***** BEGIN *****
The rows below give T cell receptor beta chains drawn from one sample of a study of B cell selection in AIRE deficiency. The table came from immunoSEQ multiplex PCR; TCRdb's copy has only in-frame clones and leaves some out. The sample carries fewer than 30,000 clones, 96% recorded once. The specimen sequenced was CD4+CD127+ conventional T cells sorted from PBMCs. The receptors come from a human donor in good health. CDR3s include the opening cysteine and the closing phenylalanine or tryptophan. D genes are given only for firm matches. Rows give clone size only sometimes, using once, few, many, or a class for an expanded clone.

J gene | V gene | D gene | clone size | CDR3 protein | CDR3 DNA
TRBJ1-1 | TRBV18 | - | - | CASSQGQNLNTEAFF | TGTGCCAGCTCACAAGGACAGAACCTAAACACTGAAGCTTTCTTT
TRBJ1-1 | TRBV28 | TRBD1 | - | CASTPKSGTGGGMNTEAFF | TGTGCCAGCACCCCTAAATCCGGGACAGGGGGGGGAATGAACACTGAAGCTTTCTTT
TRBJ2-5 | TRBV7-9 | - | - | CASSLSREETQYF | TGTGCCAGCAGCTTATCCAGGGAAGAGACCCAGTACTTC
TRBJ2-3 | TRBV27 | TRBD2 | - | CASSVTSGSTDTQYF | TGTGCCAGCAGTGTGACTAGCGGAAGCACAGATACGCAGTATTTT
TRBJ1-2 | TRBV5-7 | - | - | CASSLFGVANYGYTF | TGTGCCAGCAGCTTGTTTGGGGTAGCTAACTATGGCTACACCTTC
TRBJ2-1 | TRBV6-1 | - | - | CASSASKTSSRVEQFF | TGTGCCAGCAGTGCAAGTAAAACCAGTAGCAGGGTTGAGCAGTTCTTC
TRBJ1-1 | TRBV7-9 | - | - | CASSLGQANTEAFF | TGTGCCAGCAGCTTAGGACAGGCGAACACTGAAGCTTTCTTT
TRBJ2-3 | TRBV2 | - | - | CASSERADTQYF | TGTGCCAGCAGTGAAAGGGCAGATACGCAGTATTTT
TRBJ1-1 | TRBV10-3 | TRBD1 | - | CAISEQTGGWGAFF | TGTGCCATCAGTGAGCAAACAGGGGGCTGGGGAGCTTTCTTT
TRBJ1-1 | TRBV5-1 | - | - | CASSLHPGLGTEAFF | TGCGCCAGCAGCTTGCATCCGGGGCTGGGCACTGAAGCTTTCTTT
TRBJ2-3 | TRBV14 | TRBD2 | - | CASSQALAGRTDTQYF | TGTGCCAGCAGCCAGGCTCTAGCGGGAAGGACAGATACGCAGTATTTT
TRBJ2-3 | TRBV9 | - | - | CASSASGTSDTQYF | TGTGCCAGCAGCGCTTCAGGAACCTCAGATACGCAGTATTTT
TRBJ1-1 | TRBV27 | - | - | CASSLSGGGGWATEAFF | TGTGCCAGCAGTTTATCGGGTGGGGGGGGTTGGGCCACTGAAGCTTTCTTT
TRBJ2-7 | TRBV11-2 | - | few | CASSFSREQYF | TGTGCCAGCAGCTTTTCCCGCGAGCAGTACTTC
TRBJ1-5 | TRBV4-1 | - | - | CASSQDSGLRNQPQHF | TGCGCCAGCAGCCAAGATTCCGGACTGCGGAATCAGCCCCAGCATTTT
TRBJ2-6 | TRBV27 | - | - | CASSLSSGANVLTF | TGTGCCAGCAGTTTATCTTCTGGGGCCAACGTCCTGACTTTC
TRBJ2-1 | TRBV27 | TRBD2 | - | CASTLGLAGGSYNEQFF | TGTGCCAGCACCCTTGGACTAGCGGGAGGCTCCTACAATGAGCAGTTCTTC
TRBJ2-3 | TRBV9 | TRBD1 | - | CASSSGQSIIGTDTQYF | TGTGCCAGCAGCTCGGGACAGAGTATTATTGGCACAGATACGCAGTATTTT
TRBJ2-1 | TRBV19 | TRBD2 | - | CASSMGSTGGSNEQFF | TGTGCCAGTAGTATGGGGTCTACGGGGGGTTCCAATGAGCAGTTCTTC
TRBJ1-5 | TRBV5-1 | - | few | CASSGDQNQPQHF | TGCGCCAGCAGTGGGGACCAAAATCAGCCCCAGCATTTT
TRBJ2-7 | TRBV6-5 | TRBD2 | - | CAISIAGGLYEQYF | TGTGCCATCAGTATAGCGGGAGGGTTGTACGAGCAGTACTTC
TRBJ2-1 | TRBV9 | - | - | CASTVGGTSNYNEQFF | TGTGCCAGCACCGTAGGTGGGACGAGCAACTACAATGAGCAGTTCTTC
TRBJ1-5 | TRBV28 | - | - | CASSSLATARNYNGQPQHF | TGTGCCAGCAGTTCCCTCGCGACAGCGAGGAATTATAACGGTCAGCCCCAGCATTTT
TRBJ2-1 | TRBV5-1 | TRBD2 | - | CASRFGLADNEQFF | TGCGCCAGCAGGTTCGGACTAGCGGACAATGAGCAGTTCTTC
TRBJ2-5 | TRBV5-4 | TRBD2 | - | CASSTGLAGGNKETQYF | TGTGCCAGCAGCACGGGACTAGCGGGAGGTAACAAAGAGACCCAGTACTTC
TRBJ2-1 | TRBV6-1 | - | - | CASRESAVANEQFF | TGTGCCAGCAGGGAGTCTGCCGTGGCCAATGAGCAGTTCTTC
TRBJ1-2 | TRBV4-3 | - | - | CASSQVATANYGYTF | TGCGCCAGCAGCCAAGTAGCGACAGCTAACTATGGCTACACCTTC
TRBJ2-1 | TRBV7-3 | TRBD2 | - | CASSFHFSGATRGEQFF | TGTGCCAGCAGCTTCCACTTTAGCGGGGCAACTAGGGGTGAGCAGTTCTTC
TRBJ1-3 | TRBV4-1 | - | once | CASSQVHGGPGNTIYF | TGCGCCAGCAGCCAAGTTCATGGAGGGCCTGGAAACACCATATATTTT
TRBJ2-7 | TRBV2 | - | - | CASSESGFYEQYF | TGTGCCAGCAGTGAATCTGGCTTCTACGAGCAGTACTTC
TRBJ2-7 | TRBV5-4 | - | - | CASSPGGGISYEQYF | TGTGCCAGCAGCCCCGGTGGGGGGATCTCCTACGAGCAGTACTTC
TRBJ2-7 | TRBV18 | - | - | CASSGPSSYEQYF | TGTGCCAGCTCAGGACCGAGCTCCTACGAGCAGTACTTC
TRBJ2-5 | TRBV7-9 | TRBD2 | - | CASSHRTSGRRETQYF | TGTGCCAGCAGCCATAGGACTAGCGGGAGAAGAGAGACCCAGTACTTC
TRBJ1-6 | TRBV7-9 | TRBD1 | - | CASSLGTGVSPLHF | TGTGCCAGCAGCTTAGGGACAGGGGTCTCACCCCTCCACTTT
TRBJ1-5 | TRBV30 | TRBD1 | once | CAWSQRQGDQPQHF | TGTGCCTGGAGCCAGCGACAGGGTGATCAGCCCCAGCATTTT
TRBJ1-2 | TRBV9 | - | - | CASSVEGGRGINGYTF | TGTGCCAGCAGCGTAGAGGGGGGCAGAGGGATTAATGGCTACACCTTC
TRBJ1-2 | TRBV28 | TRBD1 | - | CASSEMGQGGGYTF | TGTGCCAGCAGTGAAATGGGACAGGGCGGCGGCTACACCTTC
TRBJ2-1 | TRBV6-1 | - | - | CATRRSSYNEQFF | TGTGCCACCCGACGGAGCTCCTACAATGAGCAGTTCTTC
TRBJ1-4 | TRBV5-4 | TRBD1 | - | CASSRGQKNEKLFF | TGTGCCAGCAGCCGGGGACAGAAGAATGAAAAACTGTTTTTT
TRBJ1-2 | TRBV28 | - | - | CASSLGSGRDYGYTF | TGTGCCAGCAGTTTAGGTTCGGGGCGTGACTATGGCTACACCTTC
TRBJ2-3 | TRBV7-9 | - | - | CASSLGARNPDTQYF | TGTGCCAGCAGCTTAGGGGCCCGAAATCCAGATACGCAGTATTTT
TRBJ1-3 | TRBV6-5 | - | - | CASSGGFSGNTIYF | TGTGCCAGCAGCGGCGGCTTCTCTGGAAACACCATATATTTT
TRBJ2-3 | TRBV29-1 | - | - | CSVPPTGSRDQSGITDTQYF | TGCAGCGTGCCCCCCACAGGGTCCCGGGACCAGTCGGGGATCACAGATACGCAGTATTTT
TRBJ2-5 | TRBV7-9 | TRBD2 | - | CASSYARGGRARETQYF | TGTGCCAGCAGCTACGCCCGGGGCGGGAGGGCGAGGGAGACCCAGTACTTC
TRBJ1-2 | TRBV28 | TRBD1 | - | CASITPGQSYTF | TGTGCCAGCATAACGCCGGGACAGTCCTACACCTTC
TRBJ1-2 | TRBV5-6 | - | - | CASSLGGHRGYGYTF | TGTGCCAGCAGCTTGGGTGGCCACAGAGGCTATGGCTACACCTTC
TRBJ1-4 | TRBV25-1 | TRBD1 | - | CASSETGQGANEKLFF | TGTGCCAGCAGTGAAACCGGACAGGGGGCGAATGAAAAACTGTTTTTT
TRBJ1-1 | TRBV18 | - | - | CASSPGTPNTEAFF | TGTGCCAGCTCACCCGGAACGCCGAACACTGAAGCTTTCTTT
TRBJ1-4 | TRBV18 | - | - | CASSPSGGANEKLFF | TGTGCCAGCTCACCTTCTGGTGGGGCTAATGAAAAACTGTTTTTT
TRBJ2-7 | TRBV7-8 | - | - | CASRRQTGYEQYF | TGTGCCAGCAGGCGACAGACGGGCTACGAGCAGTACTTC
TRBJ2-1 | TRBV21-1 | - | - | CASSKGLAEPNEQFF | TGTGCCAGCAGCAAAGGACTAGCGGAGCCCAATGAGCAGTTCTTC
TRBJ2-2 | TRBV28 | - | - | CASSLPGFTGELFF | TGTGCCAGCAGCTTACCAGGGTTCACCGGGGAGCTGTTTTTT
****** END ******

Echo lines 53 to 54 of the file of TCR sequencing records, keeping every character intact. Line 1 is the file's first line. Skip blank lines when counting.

TRBJ2-1 | TRBV21-1 | - | - | CASSKGLAEPNEQFF | TGTGCCAGCAGCAAAGGACTAGCGGAGCCCAATGAGCAGTTCTTC
TRBJ2-2 | TRBV28 | - | - | CASSLPGFTGELFF | TGTGCCAGCAGCTTACCAGGGTTCACCGGGGAGCTGTTTTTT